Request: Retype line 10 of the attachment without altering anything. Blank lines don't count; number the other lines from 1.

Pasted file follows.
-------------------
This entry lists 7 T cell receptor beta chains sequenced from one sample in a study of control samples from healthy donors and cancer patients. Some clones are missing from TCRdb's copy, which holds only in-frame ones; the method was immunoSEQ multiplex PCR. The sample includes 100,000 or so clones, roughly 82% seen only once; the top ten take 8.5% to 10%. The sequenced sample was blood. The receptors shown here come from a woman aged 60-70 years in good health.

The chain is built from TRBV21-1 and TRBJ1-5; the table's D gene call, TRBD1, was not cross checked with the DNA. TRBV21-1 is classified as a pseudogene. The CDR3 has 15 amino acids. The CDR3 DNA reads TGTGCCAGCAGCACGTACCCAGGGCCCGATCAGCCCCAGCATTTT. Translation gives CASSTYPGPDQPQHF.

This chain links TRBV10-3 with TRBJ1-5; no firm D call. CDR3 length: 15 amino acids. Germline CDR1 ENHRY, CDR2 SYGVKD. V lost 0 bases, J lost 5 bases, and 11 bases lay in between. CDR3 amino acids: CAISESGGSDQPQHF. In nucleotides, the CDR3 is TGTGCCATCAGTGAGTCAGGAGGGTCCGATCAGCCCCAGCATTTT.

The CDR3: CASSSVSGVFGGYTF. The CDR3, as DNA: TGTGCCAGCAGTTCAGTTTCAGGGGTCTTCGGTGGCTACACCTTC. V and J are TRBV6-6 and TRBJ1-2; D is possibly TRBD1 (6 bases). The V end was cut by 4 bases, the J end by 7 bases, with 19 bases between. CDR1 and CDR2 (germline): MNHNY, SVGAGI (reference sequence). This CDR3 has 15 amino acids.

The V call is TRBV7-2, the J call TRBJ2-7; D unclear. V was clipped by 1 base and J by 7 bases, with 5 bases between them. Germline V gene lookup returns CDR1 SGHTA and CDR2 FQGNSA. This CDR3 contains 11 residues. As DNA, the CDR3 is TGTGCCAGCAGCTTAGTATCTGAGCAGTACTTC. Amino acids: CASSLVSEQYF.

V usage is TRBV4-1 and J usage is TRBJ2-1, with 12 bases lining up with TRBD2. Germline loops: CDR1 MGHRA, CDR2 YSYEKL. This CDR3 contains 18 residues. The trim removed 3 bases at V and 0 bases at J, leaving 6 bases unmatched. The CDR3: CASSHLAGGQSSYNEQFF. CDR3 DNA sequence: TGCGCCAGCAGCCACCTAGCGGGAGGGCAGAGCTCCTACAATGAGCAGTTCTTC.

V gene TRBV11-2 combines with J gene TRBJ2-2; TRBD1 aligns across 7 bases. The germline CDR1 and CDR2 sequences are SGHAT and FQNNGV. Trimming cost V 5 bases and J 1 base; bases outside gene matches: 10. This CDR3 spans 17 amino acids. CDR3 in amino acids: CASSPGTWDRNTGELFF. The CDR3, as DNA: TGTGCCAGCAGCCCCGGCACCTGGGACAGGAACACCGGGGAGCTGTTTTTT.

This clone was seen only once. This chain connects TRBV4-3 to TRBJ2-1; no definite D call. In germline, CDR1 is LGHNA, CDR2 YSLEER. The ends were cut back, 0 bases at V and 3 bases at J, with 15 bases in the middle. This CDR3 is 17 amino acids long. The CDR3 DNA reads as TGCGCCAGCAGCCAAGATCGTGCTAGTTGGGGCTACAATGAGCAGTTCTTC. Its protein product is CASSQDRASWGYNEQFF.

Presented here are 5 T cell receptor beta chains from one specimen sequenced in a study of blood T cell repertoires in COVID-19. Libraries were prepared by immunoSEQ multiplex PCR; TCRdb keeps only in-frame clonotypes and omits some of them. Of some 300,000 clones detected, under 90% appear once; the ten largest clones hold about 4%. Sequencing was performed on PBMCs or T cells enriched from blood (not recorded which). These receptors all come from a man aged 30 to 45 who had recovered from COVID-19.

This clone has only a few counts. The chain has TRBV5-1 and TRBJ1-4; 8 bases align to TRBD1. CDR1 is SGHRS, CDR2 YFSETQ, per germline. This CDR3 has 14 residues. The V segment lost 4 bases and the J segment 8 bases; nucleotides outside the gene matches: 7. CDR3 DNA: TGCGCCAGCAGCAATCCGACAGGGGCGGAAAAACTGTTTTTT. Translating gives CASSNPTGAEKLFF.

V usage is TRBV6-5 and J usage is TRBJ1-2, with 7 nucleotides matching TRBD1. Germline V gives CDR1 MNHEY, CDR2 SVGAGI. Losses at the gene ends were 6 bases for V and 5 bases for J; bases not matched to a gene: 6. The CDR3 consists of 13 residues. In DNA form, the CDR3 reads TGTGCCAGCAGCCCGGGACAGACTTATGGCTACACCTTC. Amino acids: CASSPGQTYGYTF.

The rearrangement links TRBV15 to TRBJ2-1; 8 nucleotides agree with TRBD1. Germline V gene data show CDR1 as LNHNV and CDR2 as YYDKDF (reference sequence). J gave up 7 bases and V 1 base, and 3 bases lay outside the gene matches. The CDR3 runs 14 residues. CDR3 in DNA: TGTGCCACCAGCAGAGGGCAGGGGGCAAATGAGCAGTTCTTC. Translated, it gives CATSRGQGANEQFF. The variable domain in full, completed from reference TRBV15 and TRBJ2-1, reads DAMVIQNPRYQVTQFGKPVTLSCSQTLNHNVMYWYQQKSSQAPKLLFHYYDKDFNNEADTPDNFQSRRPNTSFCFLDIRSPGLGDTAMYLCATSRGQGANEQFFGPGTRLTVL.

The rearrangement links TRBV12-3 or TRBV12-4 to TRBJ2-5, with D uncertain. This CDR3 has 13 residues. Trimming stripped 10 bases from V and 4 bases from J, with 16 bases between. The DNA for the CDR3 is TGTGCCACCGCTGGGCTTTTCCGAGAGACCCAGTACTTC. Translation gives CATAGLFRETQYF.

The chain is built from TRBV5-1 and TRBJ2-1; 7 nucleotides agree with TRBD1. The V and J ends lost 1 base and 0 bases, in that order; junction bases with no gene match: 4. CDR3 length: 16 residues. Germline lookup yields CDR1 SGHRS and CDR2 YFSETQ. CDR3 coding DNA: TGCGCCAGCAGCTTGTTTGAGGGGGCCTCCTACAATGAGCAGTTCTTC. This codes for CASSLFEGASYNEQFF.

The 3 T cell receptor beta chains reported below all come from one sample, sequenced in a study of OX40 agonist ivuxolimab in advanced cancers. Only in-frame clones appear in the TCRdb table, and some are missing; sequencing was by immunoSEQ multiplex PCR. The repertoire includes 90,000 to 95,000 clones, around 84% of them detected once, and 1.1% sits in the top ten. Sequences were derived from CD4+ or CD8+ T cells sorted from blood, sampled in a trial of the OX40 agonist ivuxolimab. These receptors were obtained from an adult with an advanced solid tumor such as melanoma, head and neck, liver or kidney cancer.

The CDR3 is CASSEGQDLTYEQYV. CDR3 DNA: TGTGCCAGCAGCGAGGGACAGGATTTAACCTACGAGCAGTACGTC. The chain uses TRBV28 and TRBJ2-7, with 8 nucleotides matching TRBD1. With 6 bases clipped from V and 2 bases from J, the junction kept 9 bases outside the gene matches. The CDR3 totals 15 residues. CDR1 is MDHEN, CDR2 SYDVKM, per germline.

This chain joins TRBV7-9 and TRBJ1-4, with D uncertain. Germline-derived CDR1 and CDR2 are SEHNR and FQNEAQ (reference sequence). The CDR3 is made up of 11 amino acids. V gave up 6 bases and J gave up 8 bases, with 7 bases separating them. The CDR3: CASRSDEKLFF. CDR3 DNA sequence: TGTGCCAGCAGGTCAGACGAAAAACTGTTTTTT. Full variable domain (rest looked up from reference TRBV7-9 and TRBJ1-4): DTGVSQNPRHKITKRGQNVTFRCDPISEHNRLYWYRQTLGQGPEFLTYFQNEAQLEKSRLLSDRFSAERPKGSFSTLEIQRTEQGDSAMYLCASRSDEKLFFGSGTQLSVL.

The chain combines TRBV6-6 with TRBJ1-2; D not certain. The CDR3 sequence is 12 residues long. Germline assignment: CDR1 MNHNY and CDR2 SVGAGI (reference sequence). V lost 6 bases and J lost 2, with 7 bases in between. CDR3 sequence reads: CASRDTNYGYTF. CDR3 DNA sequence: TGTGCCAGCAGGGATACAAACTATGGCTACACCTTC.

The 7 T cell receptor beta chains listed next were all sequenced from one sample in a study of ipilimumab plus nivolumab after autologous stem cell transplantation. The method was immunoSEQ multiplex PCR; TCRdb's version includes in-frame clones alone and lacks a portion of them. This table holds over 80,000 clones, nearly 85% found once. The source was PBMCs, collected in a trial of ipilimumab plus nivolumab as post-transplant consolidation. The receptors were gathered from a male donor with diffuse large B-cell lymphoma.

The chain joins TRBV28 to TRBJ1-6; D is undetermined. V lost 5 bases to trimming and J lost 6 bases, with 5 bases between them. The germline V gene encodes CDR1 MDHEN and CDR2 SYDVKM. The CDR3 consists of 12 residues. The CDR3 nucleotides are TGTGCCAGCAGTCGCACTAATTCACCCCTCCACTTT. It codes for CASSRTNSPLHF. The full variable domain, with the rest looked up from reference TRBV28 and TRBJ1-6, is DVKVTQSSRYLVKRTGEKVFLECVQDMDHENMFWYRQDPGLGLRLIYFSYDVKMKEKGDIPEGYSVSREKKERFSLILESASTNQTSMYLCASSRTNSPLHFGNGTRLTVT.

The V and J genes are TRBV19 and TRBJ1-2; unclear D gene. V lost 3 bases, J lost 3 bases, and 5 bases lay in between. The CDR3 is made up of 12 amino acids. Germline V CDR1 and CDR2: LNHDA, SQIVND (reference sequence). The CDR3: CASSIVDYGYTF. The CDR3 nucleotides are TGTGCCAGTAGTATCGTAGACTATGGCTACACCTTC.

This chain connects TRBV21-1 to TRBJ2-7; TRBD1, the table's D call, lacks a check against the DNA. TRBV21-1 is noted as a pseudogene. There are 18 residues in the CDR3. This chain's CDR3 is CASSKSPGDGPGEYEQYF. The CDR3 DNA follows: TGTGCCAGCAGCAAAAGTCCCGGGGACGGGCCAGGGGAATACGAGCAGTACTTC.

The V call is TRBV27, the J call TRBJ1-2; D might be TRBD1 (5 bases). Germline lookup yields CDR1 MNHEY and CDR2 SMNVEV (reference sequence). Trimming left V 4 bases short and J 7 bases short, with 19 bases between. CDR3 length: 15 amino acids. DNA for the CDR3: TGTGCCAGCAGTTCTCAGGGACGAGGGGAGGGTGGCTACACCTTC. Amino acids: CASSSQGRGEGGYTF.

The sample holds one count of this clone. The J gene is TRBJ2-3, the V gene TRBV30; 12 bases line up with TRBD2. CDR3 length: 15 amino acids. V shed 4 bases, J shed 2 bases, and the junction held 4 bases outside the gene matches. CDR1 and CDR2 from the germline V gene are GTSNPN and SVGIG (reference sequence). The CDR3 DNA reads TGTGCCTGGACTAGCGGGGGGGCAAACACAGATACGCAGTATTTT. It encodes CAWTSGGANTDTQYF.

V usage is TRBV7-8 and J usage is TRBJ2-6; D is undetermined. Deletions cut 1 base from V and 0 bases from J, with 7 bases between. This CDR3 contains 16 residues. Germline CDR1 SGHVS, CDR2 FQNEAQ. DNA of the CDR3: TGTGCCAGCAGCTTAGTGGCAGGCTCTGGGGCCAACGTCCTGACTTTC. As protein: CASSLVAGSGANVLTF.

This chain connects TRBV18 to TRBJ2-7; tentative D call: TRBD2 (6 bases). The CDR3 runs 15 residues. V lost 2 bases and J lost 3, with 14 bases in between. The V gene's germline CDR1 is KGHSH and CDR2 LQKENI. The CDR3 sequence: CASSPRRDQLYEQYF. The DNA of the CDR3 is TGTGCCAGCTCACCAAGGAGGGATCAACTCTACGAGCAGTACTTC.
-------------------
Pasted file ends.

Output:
This clone has only a few counts. The chain has TRBV5-1 and TRBJ1-4; 8 bases align to TRBD1. CDR1 is SGHRS, CDR2 YFSETQ, per germline. This CDR3 has 14 residues. The V segment lost 4 bases and the J segment 8 bases; nucleotides outside the gene matches: 7. CDR3 DNA: TGCGCCAGCAGCAATCCGACAGGGGCGGAAAAACTGTTTTTT. Translating gives CASSNPTGAEKLFF.